Insights: Alerts Time to Comment: EEOC Issues Proposed Regulations to Implement the Pregnant Workers Fairness Act
I. Background of PWFA and the Issuance of the Notice of Proposed Rulemaking (“NPRM”)
On December 29, 2022, President Biden signed the Pregnant Workers Fairness Act (“PWFA”) and gave the U.S. Equal Employment Opportunity Commission (“EEOC”) one year from the law’s enactment to issue regulations. On June 27, 2023, the EEOC began accepting charges alleging violations of the PWFA (the law’s effective date). Yesterday, on August 7, 2023, the EEOC issued a Notice of Proposed Rulemaking (“NPRM”) and unveiled the proposed regulations for implementing the PWFA. The NPRM will be published in the Federal Register on August 11, 2023, and the public will have 60 days from publication of the NPRM to provide comments. After the comment period closes, the EEOC has until December 29, 2023, to issue final regulations.
II. Content of the NPRM
The PWFA requires employers to provide reasonable accommodations, absent undue hardship, to a qualified employee or applicant with a known limitation related to, affected by, or arising out of pregnancy, childbirth, or related medical conditions. The law aims to fill the gaps of currently existing legislation, including Title VII of the Civil Rights Act, the Family and Medical Leave Act, the Americans With Disabilities Act, and other state and local laws.
The EEOC’s regulations address each element of the PWFA’s requirement. Additionally, the section-by-section analysis in the NPRM provides examples of the types of reasonable accommodations that a worker may seek under the PWFA, including but not limited to: job restructuring; part-time or modified work schedules; more frequent breaks; acquisition or modification of equipment, uniforms, or devices; allowing seating for jobs that require standing or standing in jobs that require sitting; appropriate adjustment or modification of examinations or policies; permitting the use of paid leave (whether accrued, short-term disability, or another type of employer benefit) or providing unpaid leave, including to attend health care-related appointments and to recover from childbirth; assignment to light duty; telework; and accommodating a worker’s inability to perform one or more essential functions of a job by temporarily suspending the requirement that the employee perform that function, if the inability to perform the essential function is temporary and the worker could perform the essential function in the near future. The NPRM also contains a non-exhaustive list of examples of pregnancy, childbirth, or related medical conditions that the EEOC has concluded generally fall within the statutory definition. Among other conditions, these include current pregnancy, past pregnancy, potential pregnancy, lactation (including breastfeeding and pumping), use of birth control, menstruation, infertility and fertility treatments, endometriosis, miscarriage, stillbirth, or having or choosing not to have an abortion. The NPRM also provides examples of how employees should communicate to request an accommodation under the PWFA.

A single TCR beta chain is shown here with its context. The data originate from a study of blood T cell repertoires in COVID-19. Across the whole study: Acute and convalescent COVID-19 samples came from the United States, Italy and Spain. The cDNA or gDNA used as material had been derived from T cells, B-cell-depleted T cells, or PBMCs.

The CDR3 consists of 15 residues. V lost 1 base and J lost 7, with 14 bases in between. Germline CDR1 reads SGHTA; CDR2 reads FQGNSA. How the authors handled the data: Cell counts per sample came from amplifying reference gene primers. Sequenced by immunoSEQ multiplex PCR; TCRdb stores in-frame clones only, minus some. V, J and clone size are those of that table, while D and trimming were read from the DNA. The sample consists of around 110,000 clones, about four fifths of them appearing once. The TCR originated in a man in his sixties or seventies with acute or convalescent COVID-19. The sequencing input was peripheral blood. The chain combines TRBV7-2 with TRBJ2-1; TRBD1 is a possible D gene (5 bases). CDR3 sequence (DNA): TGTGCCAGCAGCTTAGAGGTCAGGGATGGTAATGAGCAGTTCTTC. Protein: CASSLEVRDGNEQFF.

While comment is welcome on the NPRM as a whole, the NPRM includes an extensive list of Directed Questions that the EEOC is encouraging the public to comment on, including the definitions of “communicated to the employer,” “temporary,” “in the near future,” and “essential functions.” It also seeks comment on whether it should provide more examples of reasonable accommodations, as well as seeking comment regarding any existing data quantifying the average cost of pregnancy-related accommodations and existing data quantifying the proportion of pregnant workers who need workplace accommodations. A full list of the Directed Questions can be found at pages 116-119 of the PDF of the NPRM.
III. Why it is Important to Review the NPRM and Provide Comment Right Now
From August 11, 2023, until October 10, 2023, is the time to be heard on any concerns regarding the contents of regulations and pose any additional questions that you believe the EEOC needs to be aware of in finalizing the regulations. Any member of the public may make comments on the NPRM at www.regulations.gov until the comment period closes. Any comments may be responsive to the Directed Questions drafted by the EEOC or about the NPRM in general.
Kilpatrick Townsend’s Labor & Employment team are here to assist with any further questions and needs. Our team will continue to monitor any additional updates or material put out by the EEOC and update this Legal Alert accordingly.
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